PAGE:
Keystone left behind as Canadian oil pours into U.S.

Robert Tuttle
A storage tank in Hardisty, Alberta, Canada.

The volume of Canadian crude processed at Gulf Coast refineries could climb to more than 400,000 barrels a day in 2015 from 208,000 in August, according to Jackie Forrest, vice president of Calgary-based ARC Financial Corp. The increase comes as Enbridge Inc.’s Flanagan South and an expanded Seaway pipeline raise their capacity to ship oil by as much as 450,000 barrels a day. Canadian exports to the Gulf rose 83 percent in the past four years.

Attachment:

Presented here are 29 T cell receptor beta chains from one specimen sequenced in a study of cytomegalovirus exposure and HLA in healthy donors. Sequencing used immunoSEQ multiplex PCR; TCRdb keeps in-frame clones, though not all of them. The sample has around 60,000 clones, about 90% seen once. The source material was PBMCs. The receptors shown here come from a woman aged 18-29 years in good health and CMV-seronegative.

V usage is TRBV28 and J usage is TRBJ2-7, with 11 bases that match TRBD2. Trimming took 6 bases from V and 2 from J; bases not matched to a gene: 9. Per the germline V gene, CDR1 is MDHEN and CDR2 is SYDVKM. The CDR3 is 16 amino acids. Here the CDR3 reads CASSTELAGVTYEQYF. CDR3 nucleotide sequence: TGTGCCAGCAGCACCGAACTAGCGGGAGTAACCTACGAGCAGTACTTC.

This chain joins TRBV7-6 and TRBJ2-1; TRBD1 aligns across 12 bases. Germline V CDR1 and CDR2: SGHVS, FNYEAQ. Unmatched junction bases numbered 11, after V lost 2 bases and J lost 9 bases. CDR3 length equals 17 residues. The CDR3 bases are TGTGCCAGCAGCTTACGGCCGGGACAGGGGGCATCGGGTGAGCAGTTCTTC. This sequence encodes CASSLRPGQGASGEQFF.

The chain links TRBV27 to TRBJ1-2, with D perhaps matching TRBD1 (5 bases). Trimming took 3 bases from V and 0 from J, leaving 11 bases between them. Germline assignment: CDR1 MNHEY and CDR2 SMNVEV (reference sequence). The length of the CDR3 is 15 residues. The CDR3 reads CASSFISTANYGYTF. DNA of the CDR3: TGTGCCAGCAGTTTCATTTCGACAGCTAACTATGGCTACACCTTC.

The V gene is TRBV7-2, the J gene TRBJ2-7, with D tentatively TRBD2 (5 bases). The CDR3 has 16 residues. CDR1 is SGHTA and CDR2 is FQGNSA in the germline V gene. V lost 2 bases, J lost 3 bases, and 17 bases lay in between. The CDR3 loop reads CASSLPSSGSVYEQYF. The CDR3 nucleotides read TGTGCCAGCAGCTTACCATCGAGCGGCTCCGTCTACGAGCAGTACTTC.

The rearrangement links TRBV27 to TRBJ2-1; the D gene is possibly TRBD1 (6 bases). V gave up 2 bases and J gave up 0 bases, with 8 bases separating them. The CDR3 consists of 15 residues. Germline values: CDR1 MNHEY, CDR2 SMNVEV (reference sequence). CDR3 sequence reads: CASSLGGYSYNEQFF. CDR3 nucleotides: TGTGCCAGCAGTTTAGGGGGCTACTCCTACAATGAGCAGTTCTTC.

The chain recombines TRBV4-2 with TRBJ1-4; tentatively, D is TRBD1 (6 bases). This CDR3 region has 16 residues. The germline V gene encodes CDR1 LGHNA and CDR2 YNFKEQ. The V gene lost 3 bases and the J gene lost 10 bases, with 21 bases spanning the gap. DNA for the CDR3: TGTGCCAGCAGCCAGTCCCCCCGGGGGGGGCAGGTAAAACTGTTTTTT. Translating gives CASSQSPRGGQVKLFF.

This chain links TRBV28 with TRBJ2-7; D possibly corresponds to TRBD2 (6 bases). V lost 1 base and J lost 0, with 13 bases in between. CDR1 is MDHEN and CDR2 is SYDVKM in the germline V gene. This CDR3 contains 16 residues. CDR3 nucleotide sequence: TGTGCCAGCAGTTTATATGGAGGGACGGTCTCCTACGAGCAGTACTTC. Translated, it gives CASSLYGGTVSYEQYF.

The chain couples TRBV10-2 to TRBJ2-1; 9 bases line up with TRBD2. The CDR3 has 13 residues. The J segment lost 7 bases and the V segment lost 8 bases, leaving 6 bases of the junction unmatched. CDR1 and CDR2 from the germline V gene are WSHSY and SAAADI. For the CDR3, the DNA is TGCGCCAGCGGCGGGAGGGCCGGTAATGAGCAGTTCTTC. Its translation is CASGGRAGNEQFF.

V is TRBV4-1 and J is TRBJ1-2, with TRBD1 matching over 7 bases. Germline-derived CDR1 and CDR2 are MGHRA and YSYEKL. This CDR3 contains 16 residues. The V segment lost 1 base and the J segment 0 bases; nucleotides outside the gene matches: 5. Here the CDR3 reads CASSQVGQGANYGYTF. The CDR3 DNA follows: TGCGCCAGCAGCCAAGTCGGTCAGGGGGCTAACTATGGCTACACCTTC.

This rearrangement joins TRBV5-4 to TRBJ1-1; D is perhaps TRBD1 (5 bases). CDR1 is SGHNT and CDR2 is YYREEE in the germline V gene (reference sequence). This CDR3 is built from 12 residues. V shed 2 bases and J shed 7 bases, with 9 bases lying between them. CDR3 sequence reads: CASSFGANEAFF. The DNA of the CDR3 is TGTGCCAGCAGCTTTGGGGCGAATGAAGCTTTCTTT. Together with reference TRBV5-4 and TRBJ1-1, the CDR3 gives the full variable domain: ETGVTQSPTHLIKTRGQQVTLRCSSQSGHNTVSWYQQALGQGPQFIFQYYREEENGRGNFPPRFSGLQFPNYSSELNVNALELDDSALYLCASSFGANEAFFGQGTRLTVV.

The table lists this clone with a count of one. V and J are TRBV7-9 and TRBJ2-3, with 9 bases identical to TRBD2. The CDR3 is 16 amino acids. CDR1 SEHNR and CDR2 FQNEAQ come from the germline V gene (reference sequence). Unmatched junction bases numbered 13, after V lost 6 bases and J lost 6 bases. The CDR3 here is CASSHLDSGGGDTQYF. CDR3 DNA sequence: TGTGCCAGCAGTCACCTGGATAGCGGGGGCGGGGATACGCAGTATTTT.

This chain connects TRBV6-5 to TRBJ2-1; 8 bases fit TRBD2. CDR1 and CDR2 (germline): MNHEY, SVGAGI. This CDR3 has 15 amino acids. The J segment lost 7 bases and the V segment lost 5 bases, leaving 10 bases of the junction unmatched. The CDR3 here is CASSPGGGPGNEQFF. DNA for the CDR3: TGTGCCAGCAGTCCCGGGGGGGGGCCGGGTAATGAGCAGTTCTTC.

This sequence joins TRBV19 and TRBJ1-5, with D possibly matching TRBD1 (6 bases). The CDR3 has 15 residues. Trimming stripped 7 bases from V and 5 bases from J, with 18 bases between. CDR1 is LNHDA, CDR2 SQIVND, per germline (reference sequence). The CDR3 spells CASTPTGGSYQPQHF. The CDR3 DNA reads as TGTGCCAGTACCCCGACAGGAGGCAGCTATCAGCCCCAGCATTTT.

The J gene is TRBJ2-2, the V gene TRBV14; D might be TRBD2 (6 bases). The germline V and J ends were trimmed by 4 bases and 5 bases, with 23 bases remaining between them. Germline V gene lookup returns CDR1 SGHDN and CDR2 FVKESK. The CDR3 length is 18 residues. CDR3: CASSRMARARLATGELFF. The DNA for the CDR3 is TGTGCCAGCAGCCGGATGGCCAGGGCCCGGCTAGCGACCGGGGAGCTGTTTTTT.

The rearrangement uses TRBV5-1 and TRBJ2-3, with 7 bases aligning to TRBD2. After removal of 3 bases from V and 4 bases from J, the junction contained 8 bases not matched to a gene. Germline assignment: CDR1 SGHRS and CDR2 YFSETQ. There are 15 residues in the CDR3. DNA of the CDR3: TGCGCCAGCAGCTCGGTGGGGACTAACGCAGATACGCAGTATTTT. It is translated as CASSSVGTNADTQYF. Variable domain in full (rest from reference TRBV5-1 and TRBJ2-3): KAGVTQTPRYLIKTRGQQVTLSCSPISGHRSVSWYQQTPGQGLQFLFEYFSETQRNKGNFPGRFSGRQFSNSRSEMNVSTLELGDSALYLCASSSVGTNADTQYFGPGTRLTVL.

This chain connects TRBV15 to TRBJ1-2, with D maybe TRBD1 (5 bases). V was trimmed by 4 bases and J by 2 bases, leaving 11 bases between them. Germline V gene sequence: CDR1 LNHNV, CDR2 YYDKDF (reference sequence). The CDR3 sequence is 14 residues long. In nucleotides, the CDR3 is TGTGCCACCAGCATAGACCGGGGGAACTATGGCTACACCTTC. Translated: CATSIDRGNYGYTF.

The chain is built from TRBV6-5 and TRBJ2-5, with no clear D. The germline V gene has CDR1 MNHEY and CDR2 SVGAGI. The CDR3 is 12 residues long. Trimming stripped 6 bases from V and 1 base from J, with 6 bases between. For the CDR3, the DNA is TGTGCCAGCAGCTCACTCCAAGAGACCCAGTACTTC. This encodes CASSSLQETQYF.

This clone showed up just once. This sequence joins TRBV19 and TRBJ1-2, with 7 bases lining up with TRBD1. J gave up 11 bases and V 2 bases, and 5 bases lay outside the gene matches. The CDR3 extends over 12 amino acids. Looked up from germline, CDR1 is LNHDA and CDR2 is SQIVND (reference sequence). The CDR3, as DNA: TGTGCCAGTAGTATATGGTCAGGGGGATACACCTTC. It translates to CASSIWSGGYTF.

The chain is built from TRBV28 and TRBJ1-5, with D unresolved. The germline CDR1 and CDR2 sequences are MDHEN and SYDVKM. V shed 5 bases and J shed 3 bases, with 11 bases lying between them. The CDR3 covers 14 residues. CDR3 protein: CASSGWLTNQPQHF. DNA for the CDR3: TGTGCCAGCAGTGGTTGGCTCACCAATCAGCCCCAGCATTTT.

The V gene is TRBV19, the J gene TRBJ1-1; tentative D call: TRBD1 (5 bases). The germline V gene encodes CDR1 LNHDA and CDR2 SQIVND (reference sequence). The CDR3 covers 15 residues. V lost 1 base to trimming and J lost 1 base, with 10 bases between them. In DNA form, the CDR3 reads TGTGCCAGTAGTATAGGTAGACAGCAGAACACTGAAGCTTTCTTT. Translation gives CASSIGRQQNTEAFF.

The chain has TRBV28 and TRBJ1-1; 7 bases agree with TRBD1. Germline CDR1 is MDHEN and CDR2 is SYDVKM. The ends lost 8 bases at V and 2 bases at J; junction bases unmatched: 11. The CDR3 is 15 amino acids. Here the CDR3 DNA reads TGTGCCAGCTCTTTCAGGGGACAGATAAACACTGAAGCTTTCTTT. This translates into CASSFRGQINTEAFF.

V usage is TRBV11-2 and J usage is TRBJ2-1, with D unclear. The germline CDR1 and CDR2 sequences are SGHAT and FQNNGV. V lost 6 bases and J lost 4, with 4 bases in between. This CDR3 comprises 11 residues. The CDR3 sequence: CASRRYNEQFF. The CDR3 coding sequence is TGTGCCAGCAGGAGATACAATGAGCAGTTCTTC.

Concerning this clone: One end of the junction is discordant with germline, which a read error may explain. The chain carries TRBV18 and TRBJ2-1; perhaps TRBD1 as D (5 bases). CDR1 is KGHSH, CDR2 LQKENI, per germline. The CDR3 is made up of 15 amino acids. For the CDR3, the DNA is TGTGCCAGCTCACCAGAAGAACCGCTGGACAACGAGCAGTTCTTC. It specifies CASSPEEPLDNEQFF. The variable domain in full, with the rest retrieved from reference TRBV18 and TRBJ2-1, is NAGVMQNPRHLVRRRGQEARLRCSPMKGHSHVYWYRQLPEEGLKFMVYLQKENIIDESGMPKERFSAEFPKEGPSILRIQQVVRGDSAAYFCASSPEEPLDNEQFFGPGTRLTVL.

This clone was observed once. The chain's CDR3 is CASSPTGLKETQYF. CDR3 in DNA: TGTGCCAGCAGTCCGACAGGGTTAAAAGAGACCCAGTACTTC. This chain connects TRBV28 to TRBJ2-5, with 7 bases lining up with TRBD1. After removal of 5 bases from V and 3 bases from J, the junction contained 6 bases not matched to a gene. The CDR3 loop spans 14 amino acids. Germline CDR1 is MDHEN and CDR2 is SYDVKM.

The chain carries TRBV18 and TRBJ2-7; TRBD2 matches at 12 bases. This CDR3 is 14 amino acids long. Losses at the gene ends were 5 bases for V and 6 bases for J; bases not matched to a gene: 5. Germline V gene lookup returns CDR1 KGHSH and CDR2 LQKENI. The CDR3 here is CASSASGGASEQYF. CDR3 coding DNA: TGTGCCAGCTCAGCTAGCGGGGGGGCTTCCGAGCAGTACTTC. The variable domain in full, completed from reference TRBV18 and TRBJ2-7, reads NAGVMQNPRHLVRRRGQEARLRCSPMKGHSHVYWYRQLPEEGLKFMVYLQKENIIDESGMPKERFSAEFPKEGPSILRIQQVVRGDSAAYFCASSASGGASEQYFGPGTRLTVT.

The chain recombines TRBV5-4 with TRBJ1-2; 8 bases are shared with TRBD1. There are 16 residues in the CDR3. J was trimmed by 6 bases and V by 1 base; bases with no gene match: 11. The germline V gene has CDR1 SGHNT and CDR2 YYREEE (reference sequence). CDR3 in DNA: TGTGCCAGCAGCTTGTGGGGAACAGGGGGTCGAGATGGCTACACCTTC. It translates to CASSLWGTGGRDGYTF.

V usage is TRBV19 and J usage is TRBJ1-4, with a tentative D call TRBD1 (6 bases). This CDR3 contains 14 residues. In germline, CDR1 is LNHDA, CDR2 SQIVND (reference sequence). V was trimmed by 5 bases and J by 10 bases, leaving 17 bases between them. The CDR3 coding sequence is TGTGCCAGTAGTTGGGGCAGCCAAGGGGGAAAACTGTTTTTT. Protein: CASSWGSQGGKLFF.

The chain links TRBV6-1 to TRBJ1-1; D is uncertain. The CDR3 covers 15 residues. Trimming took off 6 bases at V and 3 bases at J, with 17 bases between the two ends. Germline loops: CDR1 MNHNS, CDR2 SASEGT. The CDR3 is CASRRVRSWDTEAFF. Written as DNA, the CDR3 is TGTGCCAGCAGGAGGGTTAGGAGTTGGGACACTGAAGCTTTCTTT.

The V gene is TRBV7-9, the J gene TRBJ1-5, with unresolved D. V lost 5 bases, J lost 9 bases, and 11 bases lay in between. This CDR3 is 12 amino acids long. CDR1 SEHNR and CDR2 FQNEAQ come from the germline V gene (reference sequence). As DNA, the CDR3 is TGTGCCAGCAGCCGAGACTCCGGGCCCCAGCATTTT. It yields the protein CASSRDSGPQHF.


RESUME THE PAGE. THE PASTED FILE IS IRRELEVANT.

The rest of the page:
The expansion shows Canadians are finding alternative entry points into the U.S. while the Keystone saga drags on. In the latest chapter, a Democratic senator and a Republican representative sought votes in their chambers to set the project in motion. The two are squaring off in a runoff election for a Senate seat from Louisiana, a state where support for the project is strong.

“Keystone is kind of old news,” Sandy Fielden, director of energy analytics at Austin, Texas-based consulting company RBN Energy, said Nov. 12 in an e-mail. “Producers have moved on and are looking for new capacity from other pipelines.”